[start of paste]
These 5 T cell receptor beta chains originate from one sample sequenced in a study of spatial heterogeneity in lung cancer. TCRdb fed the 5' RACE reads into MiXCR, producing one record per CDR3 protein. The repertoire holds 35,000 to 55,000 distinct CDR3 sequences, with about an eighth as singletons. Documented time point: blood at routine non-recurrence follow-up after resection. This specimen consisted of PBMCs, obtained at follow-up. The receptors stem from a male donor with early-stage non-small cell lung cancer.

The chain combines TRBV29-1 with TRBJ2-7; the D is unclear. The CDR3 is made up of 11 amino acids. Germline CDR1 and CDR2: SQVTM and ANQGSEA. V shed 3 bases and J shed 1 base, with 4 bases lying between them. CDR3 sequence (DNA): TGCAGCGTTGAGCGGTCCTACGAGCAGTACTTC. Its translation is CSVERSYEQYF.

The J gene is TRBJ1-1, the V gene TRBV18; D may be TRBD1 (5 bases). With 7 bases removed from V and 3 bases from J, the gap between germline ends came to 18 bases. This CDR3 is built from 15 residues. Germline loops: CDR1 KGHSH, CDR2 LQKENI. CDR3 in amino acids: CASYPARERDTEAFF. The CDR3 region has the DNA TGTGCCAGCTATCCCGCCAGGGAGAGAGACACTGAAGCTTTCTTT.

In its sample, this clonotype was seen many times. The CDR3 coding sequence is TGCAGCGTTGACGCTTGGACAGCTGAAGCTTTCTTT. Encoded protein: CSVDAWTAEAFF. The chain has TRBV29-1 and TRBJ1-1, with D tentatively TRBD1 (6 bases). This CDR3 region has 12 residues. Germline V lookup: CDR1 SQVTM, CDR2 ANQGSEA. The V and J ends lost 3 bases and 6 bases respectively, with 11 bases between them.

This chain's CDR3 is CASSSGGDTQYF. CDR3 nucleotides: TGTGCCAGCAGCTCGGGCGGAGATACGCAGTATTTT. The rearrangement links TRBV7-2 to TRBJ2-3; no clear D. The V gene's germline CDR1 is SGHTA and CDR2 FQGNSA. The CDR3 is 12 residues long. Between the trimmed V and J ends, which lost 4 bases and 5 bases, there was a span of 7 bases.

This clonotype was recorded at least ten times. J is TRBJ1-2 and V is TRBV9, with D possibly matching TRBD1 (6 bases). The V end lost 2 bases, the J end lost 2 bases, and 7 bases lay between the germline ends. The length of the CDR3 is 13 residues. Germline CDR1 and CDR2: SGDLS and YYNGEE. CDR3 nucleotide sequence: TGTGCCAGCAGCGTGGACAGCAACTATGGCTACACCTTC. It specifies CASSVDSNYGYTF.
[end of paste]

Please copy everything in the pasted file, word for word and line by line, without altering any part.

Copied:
These 5 T cell receptor beta chains originate from one sample sequenced in a study of spatial heterogeneity in lung cancer. TCRdb fed the 5' RACE reads into MiXCR, producing one record per CDR3 protein. The repertoire holds 35,000 to 55,000 distinct CDR3 sequences, with about an eighth as singletons. Documented time point: blood at routine non-recurrence follow-up after resection. This specimen consisted of PBMCs, obtained at follow-up. The receptors stem from a male donor with early-stage non-small cell lung cancer.

The chain combines TRBV29-1 with TRBJ2-7; the D is unclear. The CDR3 is made up of 11 amino acids. Germline CDR1 and CDR2: SQVTM and ANQGSEA. V shed 3 bases and J shed 1 base, with 4 bases lying between them. CDR3 sequence (DNA): TGCAGCGTTGAGCGGTCCTACGAGCAGTACTTC. Its translation is CSVERSYEQYF.

The J gene is TRBJ1-1, the V gene TRBV18; D may be TRBD1 (5 bases). With 7 bases removed from V and 3 bases from J, the gap between germline ends came to 18 bases. This CDR3 is built from 15 residues. Germline loops: CDR1 KGHSH, CDR2 LQKENI. CDR3 in amino acids: CASYPARERDTEAFF. The CDR3 region has the DNA TGTGCCAGCTATCCCGCCAGGGAGAGAGACACTGAAGCTTTCTTT.

In its sample, this clonotype was seen many times. The CDR3 coding sequence is TGCAGCGTTGACGCTTGGACAGCTGAAGCTTTCTTT. Encoded protein: CSVDAWTAEAFF. The chain has TRBV29-1 and TRBJ1-1, with D tentatively TRBD1 (6 bases). This CDR3 region has 12 residues. Germline V lookup: CDR1 SQVTM, CDR2 ANQGSEA. The V and J ends lost 3 bases and 6 bases respectively, with 11 bases between them.

This chain's CDR3 is CASSSGGDTQYF. CDR3 nucleotides: TGTGCCAGCAGCTCGGGCGGAGATACGCAGTATTTT. The rearrangement links TRBV7-2 to TRBJ2-3; no clear D. The V gene's germline CDR1 is SGHTA and CDR2 FQGNSA. The CDR3 is 12 residues long. Between the trimmed V and J ends, which lost 4 bases and 5 bases, there was a span of 7 bases.

This clonotype was recorded at least ten times. J is TRBJ1-2 and V is TRBV9, with D possibly matching TRBD1 (6 bases). The V end lost 2 bases, the J end lost 2 bases, and 7 bases lay between the germline ends. The length of the CDR3 is 13 residues. Germline CDR1 and CDR2: SGDLS and YYNGEE. CDR3 nucleotide sequence: TGTGCCAGCAGCGTGGACAGCAACTATGGCTACACCTTC. It specifies CASSVDSNYGYTF.